St Mary, West Somerton, photographed by Tony Walsh in 2019.

St Mary, West Somerton

Taken from Notes & Observations. Eastern Evening News, November 22, 1930

Hales, the Norfolk Giant – Some years ago the tomb of the Norfolk giant, Robert Hales, was in a poor state, and an effort was made to restore it by village folk. They collected money among themselves and the tomb now to be seen is the result of their efforts. It is a worthy monument, in length over all, 6ft 6ins.

The inscription is as follows Beneath are deposited the mortal remains of ROBERT HALES The Norfolk giant, whose height was 7ft 8ins. He died at Great Yarmouth November 22nd, 1863 Aged 50 years. Reader, the dust must be your bed, Vain are opposing powers; The wise, the strong and crowned head, Must lie as low as ours.

This tomb is erected by his widow. 

I have seen many records of Hales, which give his height at 7ft 6ins, but his family have inscribed that he was two inches taller than generally known, and it is still the belief of Somerton folk that the tomb record is correct.

Every note states Hales died aged 46, but his family have always said he was 50, and apart from the tomb, I have seen a memorial card that they issued as follows – “In affectionate Remembrance Of the late ROBERT HALES, Who departed this life November 22nd 1863, Aged 50 years, And was interred in Somerton Churchyard, near Gt Yarmouth. With the family’s kind regards

In his younger days Hales served on board H.M Cutter Ranger; and subsequently joined the brig Neptune, in the merchant service, and voyaged to Calcutta, but his size caused him to forsake the sea and exhibit himself. A story not generally known but true is his enlistment in the 31st Regiment of Foot, which actually occurred at Chatham on January 7, 1845, and took place at the Dover Castle public house. The giant took the Queen’s shilling from Sergeant Reed of the regiment, but in the morning after the effects had worn off the giant appeared in court before the magistrates to obtain his discharge, which was granted by paying the smart money and costs.

There is a story current among Somerton people that his death was from remorse over the early end of his sister Mary. She formerly exhibited with him, and stood 7ft 2ins. She died in Guernsey in 1842 from inflammation of the chest.

Dawson Turner, in his notes on Norfolk, stated that Hales was engaged with Tom Thumb to go to America in 1848 by Barnum for £800 per annum. It is said that on his return he fell into the hands of sharpers, who in one night plundered him of his hard-earned savings. Certain it was that our giant in his latter days was in sore straits, for during the summer before his death he was to be often seen on the local Britannia pier selling little biographies of himself for a penny each. Robert Hales was buried on Thursday, November 26, 1863 – A R Bishop.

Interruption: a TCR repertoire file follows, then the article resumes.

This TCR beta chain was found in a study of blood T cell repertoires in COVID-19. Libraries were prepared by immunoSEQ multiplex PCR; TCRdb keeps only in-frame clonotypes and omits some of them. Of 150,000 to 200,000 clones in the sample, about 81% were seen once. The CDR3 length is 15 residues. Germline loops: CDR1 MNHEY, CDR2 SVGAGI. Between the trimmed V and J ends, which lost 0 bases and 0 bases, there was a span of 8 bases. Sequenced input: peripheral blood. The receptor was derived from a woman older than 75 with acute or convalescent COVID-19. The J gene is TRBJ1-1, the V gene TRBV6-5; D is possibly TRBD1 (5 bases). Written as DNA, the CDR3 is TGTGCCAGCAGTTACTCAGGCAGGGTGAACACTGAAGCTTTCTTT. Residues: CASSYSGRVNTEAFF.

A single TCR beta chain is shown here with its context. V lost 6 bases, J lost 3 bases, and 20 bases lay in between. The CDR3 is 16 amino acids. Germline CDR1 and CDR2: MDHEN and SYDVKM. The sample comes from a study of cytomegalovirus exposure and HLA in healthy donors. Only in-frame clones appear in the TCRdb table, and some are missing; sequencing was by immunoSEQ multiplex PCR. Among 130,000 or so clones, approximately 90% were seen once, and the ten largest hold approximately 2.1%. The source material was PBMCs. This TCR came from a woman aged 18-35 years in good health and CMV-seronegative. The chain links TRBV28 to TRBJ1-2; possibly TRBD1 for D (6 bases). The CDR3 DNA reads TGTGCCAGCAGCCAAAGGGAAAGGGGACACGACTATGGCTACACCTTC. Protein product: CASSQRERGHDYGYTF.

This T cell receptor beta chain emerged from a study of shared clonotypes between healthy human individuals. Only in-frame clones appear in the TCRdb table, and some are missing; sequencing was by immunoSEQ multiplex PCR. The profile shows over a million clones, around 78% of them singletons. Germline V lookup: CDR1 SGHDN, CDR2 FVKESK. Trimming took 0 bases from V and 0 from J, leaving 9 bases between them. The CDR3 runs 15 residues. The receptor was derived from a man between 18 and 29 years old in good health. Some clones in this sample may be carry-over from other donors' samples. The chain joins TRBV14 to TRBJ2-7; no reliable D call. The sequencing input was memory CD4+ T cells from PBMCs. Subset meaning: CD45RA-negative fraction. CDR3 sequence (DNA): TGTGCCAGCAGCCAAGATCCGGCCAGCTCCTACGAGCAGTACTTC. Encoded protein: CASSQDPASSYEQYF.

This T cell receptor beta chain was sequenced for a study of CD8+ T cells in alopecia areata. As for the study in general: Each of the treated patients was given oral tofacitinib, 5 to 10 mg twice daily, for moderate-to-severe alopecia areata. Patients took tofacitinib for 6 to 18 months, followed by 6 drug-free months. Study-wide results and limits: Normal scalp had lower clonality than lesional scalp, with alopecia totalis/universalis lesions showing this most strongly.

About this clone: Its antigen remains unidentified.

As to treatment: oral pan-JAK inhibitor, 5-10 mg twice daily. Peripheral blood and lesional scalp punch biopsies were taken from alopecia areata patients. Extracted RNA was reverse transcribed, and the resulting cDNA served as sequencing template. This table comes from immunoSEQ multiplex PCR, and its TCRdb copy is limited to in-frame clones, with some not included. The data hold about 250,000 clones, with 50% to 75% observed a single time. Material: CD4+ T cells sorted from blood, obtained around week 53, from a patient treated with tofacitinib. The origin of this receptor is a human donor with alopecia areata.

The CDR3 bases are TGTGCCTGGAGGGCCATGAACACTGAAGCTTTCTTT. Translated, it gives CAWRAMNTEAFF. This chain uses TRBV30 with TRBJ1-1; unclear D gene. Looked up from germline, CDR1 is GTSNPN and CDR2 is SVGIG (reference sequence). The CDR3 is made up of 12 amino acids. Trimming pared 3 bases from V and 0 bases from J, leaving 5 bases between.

Another note by John Knowlittle states that his father stood 6ft 6ins, his mother 6ft. Their five daughters and four sons averaged – the males 6ft 5ins height; the females 6ft 3.5ins.

A further footnote by Percy O Bramble, of Caister-on-Sea (Saturday, January 3, 1931) states that Robert Hales was baptised on October 31, 1813. He was presented with a gold watch and chain by Queen Victoria, and was also presented to Louis Phillippe, King of the French. It may not be generally known that a very large canvas painting of the Norfolk giant is in the Castle Museum, Norwich, and was formerly was on view outside his show.

WEST SOMERTON CHURCH, written in 1931

The church in which the Norfolk giant worshipped is a humble fabric, and stands on high ground on the Martham road (from Winterton), a position giving it a splendid view of the marshes and sea coast stretching away to Horsey etc.

Its western tower has its lower half circular, the upper portion is octagonal, finished off with a deep course of bricks. In each section of the upper stage was originally a window, an unusual number, but some have been filled up with flints and others boarded up. The tower contains one bell, which is among the oldest in the county, being cast by Thomas Belyter, of the Lynn Foundry, before 1400. There is an inscription upon it: “x Johannes : De : Lenne :Me ; – Fecit.

The nave, which is very small, is thatched, and the two rows of tiles on either side, which were apparently placed to help throw the rain clear, give it an odd appearance. The chancel is very substantial, built of flint in the Perpendicular style, as is also the small north porch, over which a small cross has recently been placed.

The church attracted much attention years ago by reason of the discovery of the mural paintings upon its walls that were revealed during restoration. The visitor will need good eyes to discern them, for they have faded very much. The subjects are: “The Day of Judgement” (between windows on the south nave wall), “The Entry into Jerusalem,” The Flagellation,” “The Resurrection” and a figure of St Christopher. The old oak screen dates from the 15th century, and what is left of the old Perpendicular panelled pulpit has been carefully placed on a decent base to allow of its continued use. The barrel organ still has a place of honour in the church, but no longer gives service.

In the path directly outside the porch door can be discerned an old cross slab or stone coffin-lid that is partly covered by gravel. Apart from the graves of various members of the Hales family, there are others that attract notice by their length – one, that of “Mary Laskey, wife of Joseph Laskey, who died 3 August, 1841” measures just 8ft in length. Another – that of Ann Laskey – is 7ft 5ins long.

There is some connection between this family and the mother of the local giant, who was said to have as ancestor that famous warder of Bluff King Hal, who stood 8ft 4ins.

The War Memorial is a little unusual – a short column with a lion couchant at the top and approached from the road by a flight of steps – A R Bishop.

Recent Posts